web stats

CSBG Archive

Another View: Age of Ultron #10 Part 08

The Vision appears only in the background of the Hank Pym timequake panel in Age of Ultron #10, but this issue sets him free and proves one of Tony Stark’s theories wrong. Or, it proves how futile all efforts to stop Ultron truly are. Or, both. So many possibilities! How I love time travel!

Earlier in Age of Ultron, after the Vision is revealed as a pawn of Ultron and the being responsible for controlling the Ultron army that’s decimating the world, Tony Stark thinks back to how he was revived post-Fear Itself. Stark remembers failing to revive the Vision despite help from Reed Richards and Hank Pym and the android simply waking up for no reason. In retrospect, Stark believes that Ultron woke up the Vision from the future to set into motion his plan to conquer the world and defeat his enemies. Stark feels stupid, because the Vision was so welcomed into the Avengers when he clearly could be used as a pawn by Ultron, because Ultron created the Vision. (One interesting note about this theory is how it foreshadows how Pym takes down Ultron in issue 10. Stark thinks the Vision was primed for Ultron to access some backdoor control he’s had since the Vision’s creation and that’s exactly what Pym sets into motion to save the world. Lovely.) Thus, it becomes accepted that the Vision was revived thanks to Ultron.

Except, in Age of Ultron #10, Ultron is destroyed before the Vision is revived. And the Vision is still revived. He still fights alongside the Avengers against Norman Osborn, tells the Scarlet Witch that she isn’t welcome in his home, and… does… stuff… in Avengers vs. X-Men. If Ultron was destroyed, then he couldn’t possibly have revived the Vision, so the Vision was never revived by Ultron. He simply woke up on his own somehow just like we always thought. Clearly, Ultron figured out a way to control the Vision that didn’t involve reviving him. Tony Stark was wrong. (Aside from smacking himself for letting the Vision so close to the Avengers when he was somewhat vulnerable to Ultron’s control. That still holds true.)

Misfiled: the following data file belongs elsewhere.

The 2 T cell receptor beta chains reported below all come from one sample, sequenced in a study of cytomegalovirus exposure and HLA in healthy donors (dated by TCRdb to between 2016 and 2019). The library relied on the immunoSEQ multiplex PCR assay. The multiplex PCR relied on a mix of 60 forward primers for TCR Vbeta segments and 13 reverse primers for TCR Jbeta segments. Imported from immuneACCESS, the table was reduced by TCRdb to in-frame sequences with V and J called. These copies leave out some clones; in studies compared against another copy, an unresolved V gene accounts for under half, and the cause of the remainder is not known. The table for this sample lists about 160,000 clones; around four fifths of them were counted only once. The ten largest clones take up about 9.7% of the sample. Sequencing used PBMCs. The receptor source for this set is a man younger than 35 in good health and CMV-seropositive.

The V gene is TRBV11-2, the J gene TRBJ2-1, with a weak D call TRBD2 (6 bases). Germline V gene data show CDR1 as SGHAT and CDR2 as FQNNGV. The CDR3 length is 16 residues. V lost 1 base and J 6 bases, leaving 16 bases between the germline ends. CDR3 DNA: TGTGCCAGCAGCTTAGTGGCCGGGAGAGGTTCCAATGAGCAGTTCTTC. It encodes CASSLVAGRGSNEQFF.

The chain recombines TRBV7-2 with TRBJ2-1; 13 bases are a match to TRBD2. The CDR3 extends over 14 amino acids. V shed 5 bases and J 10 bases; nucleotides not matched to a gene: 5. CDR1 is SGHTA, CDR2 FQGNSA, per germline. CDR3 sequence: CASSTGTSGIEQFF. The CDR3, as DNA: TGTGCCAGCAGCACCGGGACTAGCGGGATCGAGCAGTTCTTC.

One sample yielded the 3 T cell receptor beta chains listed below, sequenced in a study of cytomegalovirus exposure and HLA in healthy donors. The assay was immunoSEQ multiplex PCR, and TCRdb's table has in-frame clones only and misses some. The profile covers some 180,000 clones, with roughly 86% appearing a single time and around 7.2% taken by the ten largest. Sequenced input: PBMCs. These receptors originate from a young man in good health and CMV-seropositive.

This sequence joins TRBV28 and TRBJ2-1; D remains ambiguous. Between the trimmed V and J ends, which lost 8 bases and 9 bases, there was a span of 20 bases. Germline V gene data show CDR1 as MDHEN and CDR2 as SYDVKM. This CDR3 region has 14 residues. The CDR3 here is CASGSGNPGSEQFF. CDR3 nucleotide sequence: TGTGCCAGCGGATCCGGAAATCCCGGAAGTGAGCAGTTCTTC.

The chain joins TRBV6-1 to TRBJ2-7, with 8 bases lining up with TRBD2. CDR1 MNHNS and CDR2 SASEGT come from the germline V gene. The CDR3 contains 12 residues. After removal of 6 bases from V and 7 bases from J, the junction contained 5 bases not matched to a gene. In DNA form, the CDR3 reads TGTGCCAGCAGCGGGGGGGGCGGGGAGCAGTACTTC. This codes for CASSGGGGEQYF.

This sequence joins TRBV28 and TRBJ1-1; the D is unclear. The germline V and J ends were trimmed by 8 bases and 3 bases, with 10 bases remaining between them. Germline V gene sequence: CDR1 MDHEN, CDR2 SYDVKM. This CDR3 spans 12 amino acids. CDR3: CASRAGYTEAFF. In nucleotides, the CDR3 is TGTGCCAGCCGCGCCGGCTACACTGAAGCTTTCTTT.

Unless, Ultron isn’t destroyed in Age of Ultron #10 and he actually is responsible for the Vision waking up. Maybe the events of Age of Ultron altered his plans without him knowing it. He still revived the Vision, but didn’t put into action the plan we saw in Age of Ultron. Instead, something else is coming.

I guess that’s more likely since Ultron is clearly not dead forever. What’s left to see is if the next writer to use the character (or the writer after that…) has him use the Vision as a pawn in a similar way to what we saw in Age of Ultron. While issue 10 seems to redeem the android Avenger, to show that he’s not simply a long dormant bomb waiting to go off at the push of a button, he is a trustworthy member of the family, it does nothing more than tease that. Ultron will return and, odds are, at some point, he will use the Vision to hurt the Avengers.

…god, I’m depressed now.

8 Comments

tom fitzpatrick

January 8, 2014 at 7:17 pm

After reading 8 different views of the AGE of ULTRON by none other than the CHAD NEVETT ….

My brain hurts. :-(

But Chad Nevett, people! Is he back or what!?! :-)

Or maybe Ultron programed the Vision to wake up at a certain point, and it still triggered regardless of whether future-Ultron sent him that signal or not.

Though you do have to enjoy how the Vision’s waking up completely ignored the fact that he was dead and a ghost in CHAOS WAR…which I’m sure Bendis felt no need to reference.

Eight parts on Age of Ultron #10?! I think you’re spending more time thinking about it than it took Bendis to write it!

I dislike the idea of the Vision being in any way more susceptible to Ultron’s control than any other character. The Vision’s original storyline has him break free so definitively and prove himself to be so human that he deserves to not have that weakness. It makes him seem less human and more artificial, and the whole point of “Even an Android Can Cry” is to show that in his way, he’s as human as anyone.

Making him more vulnerable to Ultron’s control feels like it undoes that concept and makes him more robotic.

Then again, all that is said with my “sense of ownership” of the classic Vision character!